here is an example using c code because im a php noob, but the principal of bitwise ops is the same.
#define F_WITH_DEBUG  0x01
#define F_WITH_HELP_INFO 0x02
#define F_BE_VERBOSE   0x04
unsigned short flags = 0;
flags |= ( F_WITH_DEBUG | F_WITH_HELP_INFO | F_BE_VERBOSE );
/* now the first byte of flags look like this 00000111 */
/* check the status of flags */
if( flags & F_WITH_DEBUG) {

/* do something */
}
flags are great, I love *them.


eric swanson

Perl vs. PHP implementation of the ^ operator:
After attempting to translate a Perl module into PHP, I realized that Perl's implementation of the ^ operator is different than the PHP implementation.  By default, Perl treats the variables as floats and PHP as integers.  I was able to verify the PHP use of the operator by stating "use integer;" within the Perl module, which output the exact same result as PHP was using.
The logical decision would be to cast every variable as (float) when using the ^ operator in PHP.  However, this will not yield the same results.  After about a half hour of banging my head against the wall, I discovered a gem and wrote a function using the binary-decimal conversions in PHP.
/*
not having much experience with bitwise operations, I cannot tell you that this is the BEST solution, but it certainly is a solution that finally works and always returns the EXACT same result Perl provides.
*/
function binxor($a, $b) {
   return bindec(decbin((float)$a ^ (float)$b));
}
//normal PHP code will not yeild the same result as Perl
$result = 3851235679 ^ 43814; //= -443704711
//to get the same result as Perl
$result = binxor(3851235679, 43814); //= 3851262585
//YIPPEE!!!
//to see the differences, try the following
$a = 3851235679 XOR 43814;
$b = 3851235679 ^ 43814; //integer result
$c = (float)3851235679 ^ (float)43814; //same as $b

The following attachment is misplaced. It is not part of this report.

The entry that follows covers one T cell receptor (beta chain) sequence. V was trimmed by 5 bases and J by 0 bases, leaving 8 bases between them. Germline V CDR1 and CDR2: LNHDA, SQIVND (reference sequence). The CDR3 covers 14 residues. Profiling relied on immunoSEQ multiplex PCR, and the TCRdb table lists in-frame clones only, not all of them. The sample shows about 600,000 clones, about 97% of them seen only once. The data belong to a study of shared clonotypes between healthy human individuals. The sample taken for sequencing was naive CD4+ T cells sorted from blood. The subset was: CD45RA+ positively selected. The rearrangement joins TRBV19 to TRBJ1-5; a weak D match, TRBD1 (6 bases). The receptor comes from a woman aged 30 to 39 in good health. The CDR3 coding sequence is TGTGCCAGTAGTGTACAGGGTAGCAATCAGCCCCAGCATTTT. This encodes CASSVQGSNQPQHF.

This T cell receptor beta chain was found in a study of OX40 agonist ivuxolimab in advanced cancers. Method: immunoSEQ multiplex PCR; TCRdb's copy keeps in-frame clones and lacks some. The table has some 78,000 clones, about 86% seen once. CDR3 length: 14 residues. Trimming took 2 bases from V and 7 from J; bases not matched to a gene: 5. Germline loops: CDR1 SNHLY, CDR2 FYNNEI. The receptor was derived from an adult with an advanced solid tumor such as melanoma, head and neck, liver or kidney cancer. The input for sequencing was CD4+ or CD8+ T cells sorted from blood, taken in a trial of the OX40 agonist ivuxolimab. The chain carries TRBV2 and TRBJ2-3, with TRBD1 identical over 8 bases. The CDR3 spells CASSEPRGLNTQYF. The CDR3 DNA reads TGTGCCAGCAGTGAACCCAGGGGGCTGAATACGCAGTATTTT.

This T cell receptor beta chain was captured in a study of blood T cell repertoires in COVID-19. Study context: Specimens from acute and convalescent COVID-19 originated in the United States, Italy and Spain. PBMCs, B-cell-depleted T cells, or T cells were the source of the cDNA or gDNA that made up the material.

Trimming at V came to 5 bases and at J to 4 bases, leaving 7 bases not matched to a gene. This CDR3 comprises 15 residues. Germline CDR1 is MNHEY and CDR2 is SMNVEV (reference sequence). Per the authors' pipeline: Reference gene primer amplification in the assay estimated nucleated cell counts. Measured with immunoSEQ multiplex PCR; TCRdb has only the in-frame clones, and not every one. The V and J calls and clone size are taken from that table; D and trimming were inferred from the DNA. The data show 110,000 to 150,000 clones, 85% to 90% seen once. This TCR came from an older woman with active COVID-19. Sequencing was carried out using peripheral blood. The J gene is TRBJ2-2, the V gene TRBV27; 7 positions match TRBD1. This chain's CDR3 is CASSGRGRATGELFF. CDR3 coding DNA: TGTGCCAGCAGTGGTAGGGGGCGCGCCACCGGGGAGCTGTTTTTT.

$d = binxor(3851235679, 43814); //same as Perl!!
echo("A: $a<br />");
echo("B: $b<br />");
echo("C: $c<br />");
echo("D: $d<br />");


louis /at/ mulliemedia.com

Note that the ^ operator, unlike in some other languages, is *not* the same as the pow() function.

tbrendstrup

note that the shift operators are arithmetic, not logic like in C. You may get unexpected results with negative numbers, see http://en.wikipedia.org/wiki/Bitwise_operation
here's a function to do logic right shifts.
<?php
function lshiftright($var,$amt)
{
$mask = 0x40000000;
if($var < 0)
{
$var &= 0x7FFFFFFF;
$mask = $mask >> ($amt-1);
return ($var >> $amt) | $mask;
}
return $var >> $amt;
}
$val = -10;
printf("arithmetic shift on a negative integer
%1\$032b
%2\$032b
%1\$0d
%2\$0d
",$val, $val >> 1 );
printf("logic shift on a negative integer
%1\$032b
%2\$032b
%1\$0d
%2\$0d
",$val, lshiftright($val, 1));
printf("logic shift on a positive integer
%1\$032b
%2\$032b
%1\$0d
%2\$0d
",-$val, lshiftright(-$val, 1));
?>
gives the output:
arithmetic shift on a negative integer
11111111111111111111111111110110
11111111111111111111111111111011
-10
-5
logic shift on a negative integer
11111111111111111111111111110110
01111111111111111111111111111011
-10
2147483643
logic shift on a positive integer
00000000000000000000000000001010
00000000000000000000000000000101
10
5


tanstep

Note that precedence is wrong for bitwise and comparison operators:
use this:
   if((pow(2, $pos) & $_bits) > 0)
NOT this:
   if(pow(2, $pos) & $_bits > 0)


planev ea2005#planev.com

My very simple bit functions:
setbit($bits,$bit)
getbit($bits,$bit)
unsetbit($bits,$bit)
function setbit($bits,$i){

if (($i <= strlen($bits)-1) && ($i >= 0)) {
 $bits[strlen($bits)-1-$i] = "1";
}
return $bits;  
}
function unsetbit($bits,$i){